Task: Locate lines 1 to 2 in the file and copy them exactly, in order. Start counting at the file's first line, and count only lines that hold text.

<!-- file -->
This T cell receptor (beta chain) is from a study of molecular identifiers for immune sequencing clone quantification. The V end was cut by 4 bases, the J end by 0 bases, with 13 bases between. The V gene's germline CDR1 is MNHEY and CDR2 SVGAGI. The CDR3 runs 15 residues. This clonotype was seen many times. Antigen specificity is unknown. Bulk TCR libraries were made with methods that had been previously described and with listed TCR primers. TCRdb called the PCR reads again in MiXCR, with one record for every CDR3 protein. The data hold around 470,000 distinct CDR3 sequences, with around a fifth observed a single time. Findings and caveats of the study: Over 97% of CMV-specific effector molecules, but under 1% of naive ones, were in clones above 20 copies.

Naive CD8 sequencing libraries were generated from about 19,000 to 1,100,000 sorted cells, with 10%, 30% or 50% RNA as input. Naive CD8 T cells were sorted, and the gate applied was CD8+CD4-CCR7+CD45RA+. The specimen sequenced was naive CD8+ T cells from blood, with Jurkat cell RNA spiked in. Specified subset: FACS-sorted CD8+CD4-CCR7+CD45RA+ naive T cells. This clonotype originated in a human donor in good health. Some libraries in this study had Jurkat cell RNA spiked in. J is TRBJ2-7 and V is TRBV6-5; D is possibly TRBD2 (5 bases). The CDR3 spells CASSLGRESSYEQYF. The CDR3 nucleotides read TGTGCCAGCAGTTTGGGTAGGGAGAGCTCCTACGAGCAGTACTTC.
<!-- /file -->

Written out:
This T cell receptor (beta chain) is from a study of molecular identifiers for immune sequencing clone quantification. The V end was cut by 4 bases, the J end by 0 bases, with 13 bases between. The V gene's germline CDR1 is MNHEY and CDR2 SVGAGI. The CDR3 runs 15 residues. This clonotype was seen many times. Antigen specificity is unknown. Bulk TCR libraries were made with methods that had been previously described and with listed TCR primers. TCRdb called the PCR reads again in MiXCR, with one record for every CDR3 protein. The data hold around 470,000 distinct CDR3 sequences, with around a fifth observed a single time. Findings and caveats of the study: Over 97% of CMV-specific effector molecules, but under 1% of naive ones, were in clones above 20 copies.

Naive CD8 sequencing libraries were generated from about 19,000 to 1,100,000 sorted cells, with 10%, 30% or 50% RNA as input. Naive CD8 T cells were sorted, and the gate applied was CD8+CD4-CCR7+CD45RA+. The specimen sequenced was naive CD8+ T cells from blood, with Jurkat cell RNA spiked in. Specified subset: FACS-sorted CD8+CD4-CCR7+CD45RA+ naive T cells. This clonotype originated in a human donor in good health. Some libraries in this study had Jurkat cell RNA spiked in. J is TRBJ2-7 and V is TRBV6-5; D is possibly TRBD2 (5 bases). The CDR3 spells CASSLGRESSYEQYF. The CDR3 nucleotides read TGTGCCAGCAGTTTGGGTAGGGAGAGCTCCTACGAGCAGTACTTC.